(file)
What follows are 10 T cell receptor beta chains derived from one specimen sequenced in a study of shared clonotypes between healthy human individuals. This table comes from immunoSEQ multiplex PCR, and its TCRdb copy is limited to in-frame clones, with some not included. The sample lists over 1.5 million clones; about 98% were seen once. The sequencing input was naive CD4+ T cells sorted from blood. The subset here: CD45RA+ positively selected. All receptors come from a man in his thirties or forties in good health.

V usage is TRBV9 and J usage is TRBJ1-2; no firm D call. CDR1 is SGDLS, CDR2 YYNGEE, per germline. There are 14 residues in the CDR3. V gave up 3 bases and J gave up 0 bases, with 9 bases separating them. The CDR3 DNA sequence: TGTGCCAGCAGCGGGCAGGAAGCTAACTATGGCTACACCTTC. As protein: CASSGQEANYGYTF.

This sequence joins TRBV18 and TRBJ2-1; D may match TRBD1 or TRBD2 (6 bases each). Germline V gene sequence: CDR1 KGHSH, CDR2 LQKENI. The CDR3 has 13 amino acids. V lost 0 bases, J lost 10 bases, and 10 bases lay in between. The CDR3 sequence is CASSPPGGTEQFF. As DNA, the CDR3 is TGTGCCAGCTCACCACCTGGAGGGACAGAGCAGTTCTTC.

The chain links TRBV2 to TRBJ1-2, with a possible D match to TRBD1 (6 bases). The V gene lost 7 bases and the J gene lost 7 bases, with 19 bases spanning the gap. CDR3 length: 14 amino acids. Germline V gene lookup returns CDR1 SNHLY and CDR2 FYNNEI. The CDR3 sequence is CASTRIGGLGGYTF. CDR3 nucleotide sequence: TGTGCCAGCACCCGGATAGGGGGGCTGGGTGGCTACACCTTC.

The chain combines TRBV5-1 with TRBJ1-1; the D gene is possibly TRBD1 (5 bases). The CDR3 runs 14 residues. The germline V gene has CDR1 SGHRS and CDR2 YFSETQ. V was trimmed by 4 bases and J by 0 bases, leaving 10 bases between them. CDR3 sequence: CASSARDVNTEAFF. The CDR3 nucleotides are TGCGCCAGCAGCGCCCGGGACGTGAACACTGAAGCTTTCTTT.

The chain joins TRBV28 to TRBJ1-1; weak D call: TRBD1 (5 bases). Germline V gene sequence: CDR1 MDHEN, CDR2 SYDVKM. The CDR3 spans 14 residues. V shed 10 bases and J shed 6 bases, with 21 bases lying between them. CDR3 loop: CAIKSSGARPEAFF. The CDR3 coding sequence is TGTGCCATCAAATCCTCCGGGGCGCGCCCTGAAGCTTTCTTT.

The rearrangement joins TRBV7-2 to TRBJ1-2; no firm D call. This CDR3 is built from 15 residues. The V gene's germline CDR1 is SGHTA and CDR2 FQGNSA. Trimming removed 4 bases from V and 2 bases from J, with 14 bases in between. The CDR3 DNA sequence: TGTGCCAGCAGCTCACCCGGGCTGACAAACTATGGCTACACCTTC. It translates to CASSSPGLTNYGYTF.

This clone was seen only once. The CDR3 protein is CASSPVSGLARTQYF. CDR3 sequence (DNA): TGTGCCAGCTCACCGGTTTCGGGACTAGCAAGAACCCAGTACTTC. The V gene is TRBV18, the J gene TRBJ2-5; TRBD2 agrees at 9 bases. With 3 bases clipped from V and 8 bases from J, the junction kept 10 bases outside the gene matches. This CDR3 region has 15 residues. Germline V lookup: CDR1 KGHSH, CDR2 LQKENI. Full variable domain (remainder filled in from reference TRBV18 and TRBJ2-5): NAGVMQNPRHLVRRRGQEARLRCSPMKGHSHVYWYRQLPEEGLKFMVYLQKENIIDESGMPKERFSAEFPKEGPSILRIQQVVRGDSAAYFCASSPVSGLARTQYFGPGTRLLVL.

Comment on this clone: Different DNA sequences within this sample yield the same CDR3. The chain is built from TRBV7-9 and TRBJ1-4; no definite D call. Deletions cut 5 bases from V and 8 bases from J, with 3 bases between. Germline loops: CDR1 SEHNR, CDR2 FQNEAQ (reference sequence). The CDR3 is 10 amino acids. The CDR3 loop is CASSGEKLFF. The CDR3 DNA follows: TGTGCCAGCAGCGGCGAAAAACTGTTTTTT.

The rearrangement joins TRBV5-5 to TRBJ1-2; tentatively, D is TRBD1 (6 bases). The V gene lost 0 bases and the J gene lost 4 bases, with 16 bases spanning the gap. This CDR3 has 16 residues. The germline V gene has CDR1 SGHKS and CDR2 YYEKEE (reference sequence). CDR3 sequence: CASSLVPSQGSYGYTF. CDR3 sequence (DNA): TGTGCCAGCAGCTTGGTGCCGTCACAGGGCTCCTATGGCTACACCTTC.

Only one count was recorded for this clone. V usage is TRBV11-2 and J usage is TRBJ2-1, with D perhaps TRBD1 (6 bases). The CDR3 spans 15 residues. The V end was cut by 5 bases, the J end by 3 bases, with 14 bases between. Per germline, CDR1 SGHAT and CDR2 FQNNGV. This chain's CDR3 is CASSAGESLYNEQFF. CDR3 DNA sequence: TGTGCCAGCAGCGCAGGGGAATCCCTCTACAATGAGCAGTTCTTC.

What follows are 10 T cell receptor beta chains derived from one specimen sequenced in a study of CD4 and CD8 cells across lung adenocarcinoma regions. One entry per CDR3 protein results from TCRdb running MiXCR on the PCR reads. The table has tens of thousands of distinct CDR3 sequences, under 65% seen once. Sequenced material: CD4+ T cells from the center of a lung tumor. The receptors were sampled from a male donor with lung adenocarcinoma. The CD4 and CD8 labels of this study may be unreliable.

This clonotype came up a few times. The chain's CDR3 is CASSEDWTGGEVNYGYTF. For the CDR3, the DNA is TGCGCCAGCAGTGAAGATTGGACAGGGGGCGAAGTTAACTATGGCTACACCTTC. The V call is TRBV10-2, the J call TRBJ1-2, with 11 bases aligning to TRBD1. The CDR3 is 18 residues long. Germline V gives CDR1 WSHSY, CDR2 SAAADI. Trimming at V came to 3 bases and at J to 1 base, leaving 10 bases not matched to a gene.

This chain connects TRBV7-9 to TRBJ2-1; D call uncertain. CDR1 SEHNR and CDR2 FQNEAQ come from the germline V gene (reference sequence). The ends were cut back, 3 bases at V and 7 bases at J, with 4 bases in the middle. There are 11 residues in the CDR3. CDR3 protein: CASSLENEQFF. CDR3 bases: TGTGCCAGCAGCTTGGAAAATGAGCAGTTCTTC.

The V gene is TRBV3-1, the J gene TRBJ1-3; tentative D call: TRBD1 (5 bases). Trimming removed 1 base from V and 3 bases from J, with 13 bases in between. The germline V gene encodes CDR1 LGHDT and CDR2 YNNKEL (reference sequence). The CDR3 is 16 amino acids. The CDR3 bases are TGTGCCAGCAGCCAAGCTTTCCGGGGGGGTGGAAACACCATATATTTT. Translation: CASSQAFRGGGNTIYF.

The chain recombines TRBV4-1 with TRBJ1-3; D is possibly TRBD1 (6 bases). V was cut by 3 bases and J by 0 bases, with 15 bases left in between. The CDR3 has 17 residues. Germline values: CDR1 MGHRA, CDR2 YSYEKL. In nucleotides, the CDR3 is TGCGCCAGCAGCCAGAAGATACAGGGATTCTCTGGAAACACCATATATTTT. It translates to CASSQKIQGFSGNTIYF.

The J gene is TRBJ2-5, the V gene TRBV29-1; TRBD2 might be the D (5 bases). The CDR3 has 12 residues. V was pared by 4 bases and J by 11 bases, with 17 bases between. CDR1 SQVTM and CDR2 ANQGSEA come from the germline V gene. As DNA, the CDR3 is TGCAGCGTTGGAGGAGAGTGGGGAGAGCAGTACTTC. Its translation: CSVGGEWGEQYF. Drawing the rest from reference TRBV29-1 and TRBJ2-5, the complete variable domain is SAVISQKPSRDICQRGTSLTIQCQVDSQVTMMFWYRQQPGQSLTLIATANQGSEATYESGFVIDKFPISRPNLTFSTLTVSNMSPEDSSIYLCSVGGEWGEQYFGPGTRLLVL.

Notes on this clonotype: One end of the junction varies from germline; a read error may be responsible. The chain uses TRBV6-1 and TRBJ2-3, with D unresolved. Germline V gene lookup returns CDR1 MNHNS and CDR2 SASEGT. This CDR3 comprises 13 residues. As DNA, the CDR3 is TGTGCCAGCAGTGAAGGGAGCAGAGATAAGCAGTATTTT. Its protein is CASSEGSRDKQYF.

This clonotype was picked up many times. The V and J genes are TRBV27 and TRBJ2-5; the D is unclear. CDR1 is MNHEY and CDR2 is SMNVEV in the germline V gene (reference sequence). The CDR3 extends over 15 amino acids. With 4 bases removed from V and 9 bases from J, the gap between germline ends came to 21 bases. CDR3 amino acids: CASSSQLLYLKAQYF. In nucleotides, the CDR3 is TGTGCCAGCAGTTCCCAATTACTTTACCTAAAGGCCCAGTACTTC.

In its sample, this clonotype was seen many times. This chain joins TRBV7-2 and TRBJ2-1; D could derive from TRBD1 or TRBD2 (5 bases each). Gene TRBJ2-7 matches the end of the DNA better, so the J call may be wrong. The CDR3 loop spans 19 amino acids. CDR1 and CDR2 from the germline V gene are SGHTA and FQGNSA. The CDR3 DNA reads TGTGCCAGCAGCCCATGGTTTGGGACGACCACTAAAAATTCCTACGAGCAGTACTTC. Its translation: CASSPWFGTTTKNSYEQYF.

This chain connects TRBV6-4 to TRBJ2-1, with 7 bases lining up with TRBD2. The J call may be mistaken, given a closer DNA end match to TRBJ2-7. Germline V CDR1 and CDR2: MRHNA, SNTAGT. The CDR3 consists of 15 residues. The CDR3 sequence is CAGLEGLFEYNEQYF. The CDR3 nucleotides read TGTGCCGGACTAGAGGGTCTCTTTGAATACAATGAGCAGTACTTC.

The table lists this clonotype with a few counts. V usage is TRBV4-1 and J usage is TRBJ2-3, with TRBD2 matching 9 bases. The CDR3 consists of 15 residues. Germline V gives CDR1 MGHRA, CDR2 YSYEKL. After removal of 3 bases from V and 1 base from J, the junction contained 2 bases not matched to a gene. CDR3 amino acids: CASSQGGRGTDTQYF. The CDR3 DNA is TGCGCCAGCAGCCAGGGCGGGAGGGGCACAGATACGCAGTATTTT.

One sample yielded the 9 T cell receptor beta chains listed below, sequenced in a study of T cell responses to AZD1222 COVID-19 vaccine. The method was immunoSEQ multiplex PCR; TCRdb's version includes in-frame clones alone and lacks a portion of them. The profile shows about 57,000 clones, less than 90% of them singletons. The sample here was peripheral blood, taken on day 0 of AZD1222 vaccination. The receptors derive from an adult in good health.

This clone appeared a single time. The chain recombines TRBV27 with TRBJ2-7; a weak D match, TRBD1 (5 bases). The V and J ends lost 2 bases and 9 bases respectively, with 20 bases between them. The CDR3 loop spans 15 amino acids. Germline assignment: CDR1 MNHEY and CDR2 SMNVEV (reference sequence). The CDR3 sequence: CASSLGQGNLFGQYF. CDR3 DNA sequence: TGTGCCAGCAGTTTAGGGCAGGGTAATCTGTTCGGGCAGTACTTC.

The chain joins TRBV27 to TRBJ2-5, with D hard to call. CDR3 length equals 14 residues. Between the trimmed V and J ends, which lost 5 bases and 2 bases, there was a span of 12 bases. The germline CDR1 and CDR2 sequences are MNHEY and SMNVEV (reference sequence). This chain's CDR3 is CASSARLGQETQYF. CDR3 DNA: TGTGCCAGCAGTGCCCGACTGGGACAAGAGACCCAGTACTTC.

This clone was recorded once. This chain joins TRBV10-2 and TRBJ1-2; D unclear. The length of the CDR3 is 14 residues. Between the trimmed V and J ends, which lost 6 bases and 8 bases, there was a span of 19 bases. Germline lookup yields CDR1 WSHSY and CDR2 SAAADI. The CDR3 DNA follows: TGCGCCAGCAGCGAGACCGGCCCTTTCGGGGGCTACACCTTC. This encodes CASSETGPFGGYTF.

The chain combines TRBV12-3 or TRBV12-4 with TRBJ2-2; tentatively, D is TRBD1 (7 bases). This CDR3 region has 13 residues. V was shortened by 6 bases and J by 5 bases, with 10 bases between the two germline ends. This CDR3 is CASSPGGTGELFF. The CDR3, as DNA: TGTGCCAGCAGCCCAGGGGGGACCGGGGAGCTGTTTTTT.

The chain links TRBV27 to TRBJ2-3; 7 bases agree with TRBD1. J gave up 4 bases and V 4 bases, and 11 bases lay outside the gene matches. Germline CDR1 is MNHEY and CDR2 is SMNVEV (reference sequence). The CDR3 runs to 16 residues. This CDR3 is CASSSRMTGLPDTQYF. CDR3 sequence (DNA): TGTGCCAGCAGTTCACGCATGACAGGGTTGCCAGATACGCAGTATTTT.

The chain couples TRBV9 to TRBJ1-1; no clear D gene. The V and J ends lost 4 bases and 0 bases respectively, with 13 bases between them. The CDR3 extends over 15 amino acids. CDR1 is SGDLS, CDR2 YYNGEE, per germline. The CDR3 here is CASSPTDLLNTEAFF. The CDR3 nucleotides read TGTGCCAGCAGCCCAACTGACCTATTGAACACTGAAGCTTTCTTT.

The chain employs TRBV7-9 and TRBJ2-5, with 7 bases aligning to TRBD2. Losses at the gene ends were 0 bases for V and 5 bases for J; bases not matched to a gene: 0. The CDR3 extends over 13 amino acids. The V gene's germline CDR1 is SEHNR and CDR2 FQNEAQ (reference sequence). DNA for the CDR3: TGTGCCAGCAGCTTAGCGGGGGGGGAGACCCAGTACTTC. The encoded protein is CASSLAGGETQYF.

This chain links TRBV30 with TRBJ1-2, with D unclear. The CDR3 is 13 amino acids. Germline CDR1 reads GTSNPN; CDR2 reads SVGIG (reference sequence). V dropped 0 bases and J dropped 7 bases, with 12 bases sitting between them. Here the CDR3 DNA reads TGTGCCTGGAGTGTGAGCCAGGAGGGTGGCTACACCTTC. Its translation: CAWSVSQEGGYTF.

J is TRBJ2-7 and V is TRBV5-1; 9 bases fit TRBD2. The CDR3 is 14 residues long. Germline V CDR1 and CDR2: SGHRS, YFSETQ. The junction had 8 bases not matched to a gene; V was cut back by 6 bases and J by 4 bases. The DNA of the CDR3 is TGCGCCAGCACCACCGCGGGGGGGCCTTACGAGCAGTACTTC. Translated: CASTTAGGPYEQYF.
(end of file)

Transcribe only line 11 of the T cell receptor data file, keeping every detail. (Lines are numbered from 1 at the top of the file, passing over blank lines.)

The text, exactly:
Only one count was recorded for this clone. V usage is TRBV11-2 and J usage is TRBJ2-1, with D perhaps TRBD1 (6 bases). The CDR3 spans 15 residues. The V end was cut by 5 bases, the J end by 3 bases, with 14 bases between. Per germline, CDR1 SGHAT and CDR2 FQNNGV. This chain's CDR3 is CASSAGESLYNEQFF. CDR3 DNA sequence: TGTGCCAGCAGCGCAGGGGAATCCCTCTACAATGAGCAGTTCTTC.